These maneuvers are important adjuncts to palpation of the pregnant abdomen beginning at 28 weeks of gestation. They help determine where the fetus is lying in relation to the woman's back (longitudinal or transverse), what end of the fetus is presenting at the pelvic inlet (head or buttocks), where the fetal back is located, how far the presenting part of the fetus has descended into the maternal pelvis, and the estimated weight of the fetus. This information is necessary to assess the adequacy of fetal growth and the probability of successful vaginal birth.
First Maneuver (Upper Pole). Stand at the woman's side facing her head. Keeping the fingers of both examining hands together, palpate gently with the fingertips to determine what part of the fetus is in the upper pole of the uterine fundus.
Common deviations include breech presentation (the fetal buttocks presenting at the outlet of the maternal pelvis) and absence of the presenting part well down into the maternal pelvis at term. Neither situation necessarily precludes vaginal birth. The most serious findings are a transverse lie close to term and slowed fetal growth that could represent intrauterine growth retardation (IUGR).
Most commonly, the fetal buttocks are at the upper pole. They feel firm but irregular, and less globular than the head. The fetal head feels firm, round, and smooth.
Second Maneuver (Sides of the Maternal Abdomen). Place one hand on each side of the woman's abdomen, aiming to capture the body of the fetus between them. Use one hand to steady the uterus and the other to palpate the fetus.
The hand on the fetal back feels a smooth, firm surface the length of the hand (or longer) by 32 weeks of gestation. The hand on the fetal arms and legs feels irregular bumps, and also perhaps kicking if the fetus is awake and active.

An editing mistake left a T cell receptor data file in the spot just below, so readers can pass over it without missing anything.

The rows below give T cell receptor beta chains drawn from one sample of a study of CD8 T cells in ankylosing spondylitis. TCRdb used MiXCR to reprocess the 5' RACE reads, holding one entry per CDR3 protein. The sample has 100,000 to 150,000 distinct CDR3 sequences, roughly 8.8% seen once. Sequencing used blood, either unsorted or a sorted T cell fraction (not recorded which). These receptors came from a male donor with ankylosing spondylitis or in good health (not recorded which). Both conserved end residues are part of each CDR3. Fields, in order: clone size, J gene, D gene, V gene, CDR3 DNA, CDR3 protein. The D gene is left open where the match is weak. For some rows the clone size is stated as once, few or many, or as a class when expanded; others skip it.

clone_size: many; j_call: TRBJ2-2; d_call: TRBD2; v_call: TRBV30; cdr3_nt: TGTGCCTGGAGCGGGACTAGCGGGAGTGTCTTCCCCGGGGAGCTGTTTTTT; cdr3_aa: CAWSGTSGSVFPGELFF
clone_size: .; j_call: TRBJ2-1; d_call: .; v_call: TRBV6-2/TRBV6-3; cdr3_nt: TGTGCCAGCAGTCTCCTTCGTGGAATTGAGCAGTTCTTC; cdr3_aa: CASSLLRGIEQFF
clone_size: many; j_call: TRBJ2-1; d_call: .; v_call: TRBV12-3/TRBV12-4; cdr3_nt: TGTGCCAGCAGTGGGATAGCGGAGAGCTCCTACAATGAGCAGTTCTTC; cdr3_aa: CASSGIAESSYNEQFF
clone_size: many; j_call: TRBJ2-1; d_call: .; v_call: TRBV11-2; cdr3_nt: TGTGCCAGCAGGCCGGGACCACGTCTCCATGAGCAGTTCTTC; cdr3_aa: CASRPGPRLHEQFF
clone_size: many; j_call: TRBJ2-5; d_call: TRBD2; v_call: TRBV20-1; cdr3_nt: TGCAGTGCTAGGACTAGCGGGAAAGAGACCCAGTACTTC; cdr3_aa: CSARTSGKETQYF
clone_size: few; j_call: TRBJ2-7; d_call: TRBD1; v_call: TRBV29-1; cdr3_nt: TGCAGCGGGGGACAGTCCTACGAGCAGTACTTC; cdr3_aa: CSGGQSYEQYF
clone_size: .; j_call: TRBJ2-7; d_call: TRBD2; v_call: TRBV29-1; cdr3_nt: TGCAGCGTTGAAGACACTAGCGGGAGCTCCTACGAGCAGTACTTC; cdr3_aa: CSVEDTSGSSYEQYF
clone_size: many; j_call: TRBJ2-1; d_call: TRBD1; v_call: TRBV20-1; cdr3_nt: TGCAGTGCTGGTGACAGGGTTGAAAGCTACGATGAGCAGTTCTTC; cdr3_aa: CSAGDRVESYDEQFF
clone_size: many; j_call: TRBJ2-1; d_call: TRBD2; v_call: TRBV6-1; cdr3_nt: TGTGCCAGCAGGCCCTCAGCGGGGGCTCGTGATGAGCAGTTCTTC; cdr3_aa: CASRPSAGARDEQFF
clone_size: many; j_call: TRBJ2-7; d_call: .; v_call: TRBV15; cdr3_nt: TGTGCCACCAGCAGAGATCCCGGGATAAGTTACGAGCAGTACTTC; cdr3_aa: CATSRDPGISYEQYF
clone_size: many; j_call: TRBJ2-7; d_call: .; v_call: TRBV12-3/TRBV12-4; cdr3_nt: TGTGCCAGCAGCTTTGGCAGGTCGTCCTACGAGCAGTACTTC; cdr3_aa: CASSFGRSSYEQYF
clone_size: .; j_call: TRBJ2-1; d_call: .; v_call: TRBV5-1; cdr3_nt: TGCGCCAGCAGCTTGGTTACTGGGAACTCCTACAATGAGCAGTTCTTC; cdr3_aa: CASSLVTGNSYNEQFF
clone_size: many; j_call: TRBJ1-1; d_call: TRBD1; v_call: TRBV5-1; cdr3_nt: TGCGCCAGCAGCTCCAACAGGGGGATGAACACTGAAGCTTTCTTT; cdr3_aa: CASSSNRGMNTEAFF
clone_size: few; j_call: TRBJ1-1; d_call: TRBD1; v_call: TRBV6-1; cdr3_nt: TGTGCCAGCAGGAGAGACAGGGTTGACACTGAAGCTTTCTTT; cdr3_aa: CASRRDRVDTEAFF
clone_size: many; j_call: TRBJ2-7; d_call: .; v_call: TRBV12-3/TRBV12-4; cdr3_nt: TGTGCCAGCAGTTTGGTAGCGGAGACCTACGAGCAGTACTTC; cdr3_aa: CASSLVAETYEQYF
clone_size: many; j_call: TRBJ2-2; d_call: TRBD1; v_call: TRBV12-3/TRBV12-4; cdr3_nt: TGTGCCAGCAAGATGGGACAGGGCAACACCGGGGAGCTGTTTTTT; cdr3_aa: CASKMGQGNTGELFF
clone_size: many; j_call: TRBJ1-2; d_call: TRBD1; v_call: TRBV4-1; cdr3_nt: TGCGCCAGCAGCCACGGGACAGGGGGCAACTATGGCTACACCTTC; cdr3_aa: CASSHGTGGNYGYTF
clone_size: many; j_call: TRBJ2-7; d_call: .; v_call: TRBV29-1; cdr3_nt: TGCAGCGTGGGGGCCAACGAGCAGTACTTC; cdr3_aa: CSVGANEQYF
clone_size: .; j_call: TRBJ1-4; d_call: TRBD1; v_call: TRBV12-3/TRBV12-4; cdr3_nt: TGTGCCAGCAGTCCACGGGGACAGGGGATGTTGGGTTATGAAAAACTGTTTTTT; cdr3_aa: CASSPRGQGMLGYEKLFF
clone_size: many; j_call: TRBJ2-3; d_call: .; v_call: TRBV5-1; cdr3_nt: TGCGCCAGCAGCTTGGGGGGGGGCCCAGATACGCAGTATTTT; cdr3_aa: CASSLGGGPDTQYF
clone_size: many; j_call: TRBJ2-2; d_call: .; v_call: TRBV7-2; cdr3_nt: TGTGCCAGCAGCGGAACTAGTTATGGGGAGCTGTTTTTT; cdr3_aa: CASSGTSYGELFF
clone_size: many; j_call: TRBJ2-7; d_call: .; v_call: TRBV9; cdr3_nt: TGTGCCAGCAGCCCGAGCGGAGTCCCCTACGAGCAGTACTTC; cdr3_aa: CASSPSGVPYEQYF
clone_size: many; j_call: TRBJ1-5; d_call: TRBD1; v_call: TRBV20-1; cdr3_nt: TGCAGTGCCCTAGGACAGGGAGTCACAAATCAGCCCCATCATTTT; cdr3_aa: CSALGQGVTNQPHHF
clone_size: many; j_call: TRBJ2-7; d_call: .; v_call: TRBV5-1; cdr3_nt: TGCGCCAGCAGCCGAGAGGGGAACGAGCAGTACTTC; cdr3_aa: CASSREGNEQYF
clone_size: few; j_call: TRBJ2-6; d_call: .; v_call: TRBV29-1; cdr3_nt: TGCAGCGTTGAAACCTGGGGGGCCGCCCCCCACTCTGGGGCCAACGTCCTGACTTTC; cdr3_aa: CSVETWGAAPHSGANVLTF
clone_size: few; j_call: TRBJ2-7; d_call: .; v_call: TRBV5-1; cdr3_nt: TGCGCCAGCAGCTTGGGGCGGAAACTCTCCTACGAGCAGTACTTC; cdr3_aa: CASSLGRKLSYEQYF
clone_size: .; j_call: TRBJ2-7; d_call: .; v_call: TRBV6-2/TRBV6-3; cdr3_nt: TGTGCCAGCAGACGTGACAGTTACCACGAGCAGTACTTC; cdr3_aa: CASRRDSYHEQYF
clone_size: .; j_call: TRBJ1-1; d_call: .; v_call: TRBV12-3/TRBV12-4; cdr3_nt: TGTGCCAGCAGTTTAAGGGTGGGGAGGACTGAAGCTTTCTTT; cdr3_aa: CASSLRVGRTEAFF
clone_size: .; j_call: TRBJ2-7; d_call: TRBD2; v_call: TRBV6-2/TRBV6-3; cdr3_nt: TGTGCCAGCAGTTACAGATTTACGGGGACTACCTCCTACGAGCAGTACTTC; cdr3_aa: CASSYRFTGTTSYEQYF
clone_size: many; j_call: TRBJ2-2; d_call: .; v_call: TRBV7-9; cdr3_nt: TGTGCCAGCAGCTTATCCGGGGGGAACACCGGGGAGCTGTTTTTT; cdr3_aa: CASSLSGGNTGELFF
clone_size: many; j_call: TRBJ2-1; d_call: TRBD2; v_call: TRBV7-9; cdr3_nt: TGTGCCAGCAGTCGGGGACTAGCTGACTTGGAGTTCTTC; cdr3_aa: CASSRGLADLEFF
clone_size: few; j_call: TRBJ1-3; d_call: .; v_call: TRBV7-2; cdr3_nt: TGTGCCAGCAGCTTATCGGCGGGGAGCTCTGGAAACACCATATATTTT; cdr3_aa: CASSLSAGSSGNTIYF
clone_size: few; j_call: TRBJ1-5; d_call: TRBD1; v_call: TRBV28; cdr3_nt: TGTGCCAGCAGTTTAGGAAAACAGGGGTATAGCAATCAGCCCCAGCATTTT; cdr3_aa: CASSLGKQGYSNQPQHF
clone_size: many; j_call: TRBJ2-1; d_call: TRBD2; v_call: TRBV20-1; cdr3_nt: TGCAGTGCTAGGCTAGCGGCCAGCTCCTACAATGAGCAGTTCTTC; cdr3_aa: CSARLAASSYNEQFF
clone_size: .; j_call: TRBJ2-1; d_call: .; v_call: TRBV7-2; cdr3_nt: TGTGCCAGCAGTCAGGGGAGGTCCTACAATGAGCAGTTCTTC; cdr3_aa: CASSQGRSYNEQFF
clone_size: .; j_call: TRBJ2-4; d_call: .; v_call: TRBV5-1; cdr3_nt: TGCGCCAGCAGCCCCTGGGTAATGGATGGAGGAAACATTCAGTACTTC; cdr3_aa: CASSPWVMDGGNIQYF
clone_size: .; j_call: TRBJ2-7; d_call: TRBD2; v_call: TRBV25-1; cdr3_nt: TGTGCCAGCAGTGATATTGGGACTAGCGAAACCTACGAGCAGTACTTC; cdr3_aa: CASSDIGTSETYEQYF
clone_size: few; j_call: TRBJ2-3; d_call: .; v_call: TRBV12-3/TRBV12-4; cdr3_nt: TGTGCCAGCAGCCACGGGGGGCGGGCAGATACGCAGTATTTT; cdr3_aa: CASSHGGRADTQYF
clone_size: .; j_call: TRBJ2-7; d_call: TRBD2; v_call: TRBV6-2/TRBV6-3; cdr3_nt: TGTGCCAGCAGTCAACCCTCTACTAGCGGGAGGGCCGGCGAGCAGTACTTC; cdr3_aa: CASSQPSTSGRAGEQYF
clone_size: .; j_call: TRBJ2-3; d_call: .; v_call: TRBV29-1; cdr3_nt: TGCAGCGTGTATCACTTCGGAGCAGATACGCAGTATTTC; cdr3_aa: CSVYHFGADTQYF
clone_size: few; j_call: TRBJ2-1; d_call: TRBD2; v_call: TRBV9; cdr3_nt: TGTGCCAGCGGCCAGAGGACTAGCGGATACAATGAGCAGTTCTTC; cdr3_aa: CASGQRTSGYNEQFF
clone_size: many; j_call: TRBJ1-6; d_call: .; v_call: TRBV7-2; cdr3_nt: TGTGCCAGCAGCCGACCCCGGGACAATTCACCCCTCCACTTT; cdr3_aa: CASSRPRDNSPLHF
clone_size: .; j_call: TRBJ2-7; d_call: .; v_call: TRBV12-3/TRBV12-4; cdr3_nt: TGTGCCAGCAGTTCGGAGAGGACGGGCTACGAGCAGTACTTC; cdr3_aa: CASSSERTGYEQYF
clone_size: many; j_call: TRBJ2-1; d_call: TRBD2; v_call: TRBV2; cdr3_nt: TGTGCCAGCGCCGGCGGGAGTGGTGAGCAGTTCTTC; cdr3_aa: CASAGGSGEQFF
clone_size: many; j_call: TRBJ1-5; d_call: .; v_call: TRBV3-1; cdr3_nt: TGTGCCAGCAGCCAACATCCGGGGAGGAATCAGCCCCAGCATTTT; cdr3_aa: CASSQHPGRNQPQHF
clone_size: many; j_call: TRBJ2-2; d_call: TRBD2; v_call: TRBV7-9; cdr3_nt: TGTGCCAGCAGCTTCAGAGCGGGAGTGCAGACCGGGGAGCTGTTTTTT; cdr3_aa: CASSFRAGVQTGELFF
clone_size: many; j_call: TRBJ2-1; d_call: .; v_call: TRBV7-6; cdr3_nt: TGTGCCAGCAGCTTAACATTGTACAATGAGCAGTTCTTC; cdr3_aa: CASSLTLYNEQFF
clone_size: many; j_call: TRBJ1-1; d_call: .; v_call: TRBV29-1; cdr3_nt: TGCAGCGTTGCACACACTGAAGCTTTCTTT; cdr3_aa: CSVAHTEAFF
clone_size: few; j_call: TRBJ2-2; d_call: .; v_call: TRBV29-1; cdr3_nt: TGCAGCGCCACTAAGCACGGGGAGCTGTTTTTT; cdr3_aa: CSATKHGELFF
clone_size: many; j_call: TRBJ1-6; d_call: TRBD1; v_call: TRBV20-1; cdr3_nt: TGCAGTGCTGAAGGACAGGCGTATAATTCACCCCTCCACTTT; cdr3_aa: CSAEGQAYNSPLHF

Third Maneuver (Lower
Pole). Turn and face the woman's feet. Using the flat palmar surfaces of the fingers of both hands and, at the start, touching the fingertips together, palpate the area just above the symphysis pubis. Note whether the hands diverge with downward pressure or stay together. This tells you whether or not the presenting part of the fetus, head or buttocks, is descending into the pelvic inlet.
If the fetal head is presenting, the fingers feel a smooth, firm, rounded surface on both sides.
If the hands diverge, the presenting part is descending into the pelvic inlet, as illustrated.
If the hands stay together and you can gently depress the tissue over the bladder without touching the fetus, the presenting part is above your hands.
If the presenting fetal part is descending, palpate its texture and firmness. If not, gently move your hands up the lower abdomen and capture the presenting part between your hands.
Fourth Maneuver (Confirmation of the Presenting Part). With your dominant hand grasp the part of the fetus in the lower pole, and with your nondominant hand, the part of the fetus in the upper pole. With this maneuver, you may be able to distinguish between the head and the buttocks.
The fetal head feels smooth, firm, and rounded; the buttocks, firm but irregular.
Most commonly, the head is in the lower pole and the fetal buttocks are in the upper pole. If the head is above the pelvic inlet, it moves somewhat independently of the rest of the fetal body.
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